Does Light Lose Energy As It Travels The Universe?

As a wave of light travels through the universe, does it lose energy? For example, what is the wavelength of 450 nm (blue) light after traveling a trillion (1,000,000,000,000) km in the universe? Thank you very much.
The anisotropies of the Cosmic microwave background (CMB) as observed by Planck. The CMB is a snapshot of the oldest light in our Universe, imprinted on the sky when the Universe was just 380,000 years old. Image credit: ESA/Planck Collaboration, CC BY SA IGO

The anisotropies of the Cosmic microwave background (CMB) as observed by Planck. The CMB is a snapshot of the oldest light in our Universe, imprinted on the sky when the Universe was just 380,000 years old. Image credit: ESA/Planck Collaboration, CC BY SA IGO

Originally posted at Forbes!

It does! This loss of energy is usually officially termed a cosmological redshift, and it’s an interesting combination of the way that light moves through space, and the nature of our Universe’s expansion.

Light behaves both as a particle and as a wave. Depending on the situation, it can be easier to talk about photons the light particle, or light waves- for travelling the vast distances of space, either works. However, light’s energy is very tightly tied to one of its more wave-like properties - its wavelength. Wavelength measures the distances between peaks, and can be used to measure the distances between ocean waves, or it can be used to very precisely measure the color of light reaching your eyes or a camera. The shorter the wavelength of light, the bluer the color. The bluer the light, the more energy it has, and things like gamma rays and X-rays have more energy still than anything our eyes can detect.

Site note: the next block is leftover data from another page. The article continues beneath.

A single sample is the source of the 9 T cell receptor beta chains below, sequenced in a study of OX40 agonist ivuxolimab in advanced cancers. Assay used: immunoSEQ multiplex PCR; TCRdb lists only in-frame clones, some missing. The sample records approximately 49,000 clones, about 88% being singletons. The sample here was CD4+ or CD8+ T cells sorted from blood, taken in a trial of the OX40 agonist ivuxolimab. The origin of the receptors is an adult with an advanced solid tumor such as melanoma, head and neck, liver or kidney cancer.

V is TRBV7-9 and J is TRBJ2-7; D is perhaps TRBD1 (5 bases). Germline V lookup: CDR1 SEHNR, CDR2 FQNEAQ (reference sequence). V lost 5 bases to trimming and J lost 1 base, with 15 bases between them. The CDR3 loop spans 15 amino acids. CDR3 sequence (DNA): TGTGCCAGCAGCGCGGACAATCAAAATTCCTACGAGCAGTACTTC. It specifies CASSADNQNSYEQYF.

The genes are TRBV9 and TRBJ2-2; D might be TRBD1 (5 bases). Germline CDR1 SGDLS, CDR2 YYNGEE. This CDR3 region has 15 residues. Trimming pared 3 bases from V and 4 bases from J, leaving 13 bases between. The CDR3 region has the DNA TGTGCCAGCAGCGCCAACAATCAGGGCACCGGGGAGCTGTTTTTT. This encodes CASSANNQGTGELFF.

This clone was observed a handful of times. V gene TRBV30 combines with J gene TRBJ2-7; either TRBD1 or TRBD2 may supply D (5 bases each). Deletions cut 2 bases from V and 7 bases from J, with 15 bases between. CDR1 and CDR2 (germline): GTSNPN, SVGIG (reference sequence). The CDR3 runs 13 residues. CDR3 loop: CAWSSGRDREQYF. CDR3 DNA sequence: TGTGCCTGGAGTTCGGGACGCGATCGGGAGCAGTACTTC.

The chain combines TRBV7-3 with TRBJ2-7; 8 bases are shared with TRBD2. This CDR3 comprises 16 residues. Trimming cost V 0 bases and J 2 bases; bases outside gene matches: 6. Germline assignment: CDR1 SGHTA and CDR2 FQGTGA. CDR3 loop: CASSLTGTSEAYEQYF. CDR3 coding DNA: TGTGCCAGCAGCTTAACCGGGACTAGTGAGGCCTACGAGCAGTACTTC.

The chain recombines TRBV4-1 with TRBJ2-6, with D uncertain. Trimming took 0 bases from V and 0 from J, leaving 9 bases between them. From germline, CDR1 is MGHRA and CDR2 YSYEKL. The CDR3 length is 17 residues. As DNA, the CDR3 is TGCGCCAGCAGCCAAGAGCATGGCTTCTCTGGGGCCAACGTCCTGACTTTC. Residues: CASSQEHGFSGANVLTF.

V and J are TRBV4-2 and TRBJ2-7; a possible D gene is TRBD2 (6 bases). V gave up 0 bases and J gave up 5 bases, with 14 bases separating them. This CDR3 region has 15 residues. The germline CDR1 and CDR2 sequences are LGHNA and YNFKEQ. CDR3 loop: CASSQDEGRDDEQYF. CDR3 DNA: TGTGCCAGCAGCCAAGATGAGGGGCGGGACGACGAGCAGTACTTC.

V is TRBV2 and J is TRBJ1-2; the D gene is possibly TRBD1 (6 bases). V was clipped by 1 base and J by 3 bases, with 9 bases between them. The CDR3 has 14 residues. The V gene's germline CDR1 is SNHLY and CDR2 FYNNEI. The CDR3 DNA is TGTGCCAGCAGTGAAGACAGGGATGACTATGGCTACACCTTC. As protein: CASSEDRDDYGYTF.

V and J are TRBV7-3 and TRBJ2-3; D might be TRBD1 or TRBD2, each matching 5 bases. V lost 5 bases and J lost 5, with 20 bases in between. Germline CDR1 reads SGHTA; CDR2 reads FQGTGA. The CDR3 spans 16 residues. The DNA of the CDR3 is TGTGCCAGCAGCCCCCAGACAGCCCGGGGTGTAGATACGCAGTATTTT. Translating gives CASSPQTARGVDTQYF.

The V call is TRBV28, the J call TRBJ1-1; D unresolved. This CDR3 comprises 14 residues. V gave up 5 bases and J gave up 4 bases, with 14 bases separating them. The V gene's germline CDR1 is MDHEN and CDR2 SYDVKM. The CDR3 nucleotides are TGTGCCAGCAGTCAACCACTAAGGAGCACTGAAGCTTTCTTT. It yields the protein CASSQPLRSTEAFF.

This new false-colored image from NASA's Hubble, Chandra and Spitzer space telescopes shows a giant jet of particles that has been shot out from the vicinity of a type of supermassive black hole called a quasar. Different wavelengths of light are reflected in the different colors. Image credit: NASA/JPL-Caltech/Yale Univ.

This new false-colored image from NASA's Hubble, Chandra and Spitzer space telescopes shows a giant jet of particles that has been shot out from the vicinity of a type of supermassive black hole called a quasar. Different wavelengths of light are reflected in the different colors. Image credit: NASA/JPL-Caltech/Yale Univ.

So let’s imagine that we have a space three feet long, and a flexible spring, almost three feet long. To reach from one edge of our space to the other, we’ll have to stretch the spring a little, but the distance between the coils won’t be very large. If we started to extend the spring, and suddenly found that our space had doubled in size, we’d have to stretch the spring much further, and the distance between coils would be much greater.